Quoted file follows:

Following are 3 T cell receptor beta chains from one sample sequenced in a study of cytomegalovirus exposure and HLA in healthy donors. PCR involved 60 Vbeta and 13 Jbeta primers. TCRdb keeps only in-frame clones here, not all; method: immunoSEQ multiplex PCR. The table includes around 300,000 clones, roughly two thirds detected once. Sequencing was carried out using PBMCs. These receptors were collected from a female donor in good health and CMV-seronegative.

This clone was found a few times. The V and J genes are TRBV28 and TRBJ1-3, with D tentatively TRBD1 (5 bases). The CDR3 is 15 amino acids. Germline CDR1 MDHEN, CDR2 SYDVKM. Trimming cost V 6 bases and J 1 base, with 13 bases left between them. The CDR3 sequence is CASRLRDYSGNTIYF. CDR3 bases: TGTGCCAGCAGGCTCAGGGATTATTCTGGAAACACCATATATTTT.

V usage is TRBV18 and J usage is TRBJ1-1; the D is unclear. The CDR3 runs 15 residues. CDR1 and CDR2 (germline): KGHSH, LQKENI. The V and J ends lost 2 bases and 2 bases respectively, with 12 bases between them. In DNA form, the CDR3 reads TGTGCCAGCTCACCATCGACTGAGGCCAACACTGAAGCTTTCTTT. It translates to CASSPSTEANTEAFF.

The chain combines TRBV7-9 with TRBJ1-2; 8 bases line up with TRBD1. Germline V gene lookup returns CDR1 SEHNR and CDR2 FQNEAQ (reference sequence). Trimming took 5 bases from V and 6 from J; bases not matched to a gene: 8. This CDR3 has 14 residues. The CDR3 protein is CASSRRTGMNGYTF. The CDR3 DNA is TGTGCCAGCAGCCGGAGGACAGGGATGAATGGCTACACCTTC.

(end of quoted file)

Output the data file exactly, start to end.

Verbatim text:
Following are 3 T cell receptor beta chains from one sample sequenced in a study of cytomegalovirus exposure and HLA in healthy donors. PCR involved 60 Vbeta and 13 Jbeta primers. TCRdb keeps only in-frame clones here, not all; method: immunoSEQ multiplex PCR. The table includes around 300,000 clones, roughly two thirds detected once. Sequencing was carried out using PBMCs. These receptors were collected from a female donor in good health and CMV-seronegative.

This clone was found a few times. The V and J genes are TRBV28 and TRBJ1-3, with D tentatively TRBD1 (5 bases). The CDR3 is 15 amino acids. Germline CDR1 MDHEN, CDR2 SYDVKM. Trimming cost V 6 bases and J 1 base, with 13 bases left between them. The CDR3 sequence is CASRLRDYSGNTIYF. CDR3 bases: TGTGCCAGCAGGCTCAGGGATTATTCTGGAAACACCATATATTTT.

V usage is TRBV18 and J usage is TRBJ1-1; the D is unclear. The CDR3 runs 15 residues. CDR1 and CDR2 (germline): KGHSH, LQKENI. The V and J ends lost 2 bases and 2 bases respectively, with 12 bases between them. In DNA form, the CDR3 reads TGTGCCAGCTCACCATCGACTGAGGCCAACACTGAAGCTTTCTTT. It translates to CASSPSTEANTEAFF.

The chain combines TRBV7-9 with TRBJ1-2; 8 bases line up with TRBD1. Germline V gene lookup returns CDR1 SEHNR and CDR2 FQNEAQ (reference sequence). Trimming took 5 bases from V and 6 from J; bases not matched to a gene: 8. This CDR3 has 14 residues. The CDR3 protein is CASSRRTGMNGYTF. The CDR3 DNA is TGTGCCAGCAGCCGGAGGACAGGGATGAATGGCTACACCTTC.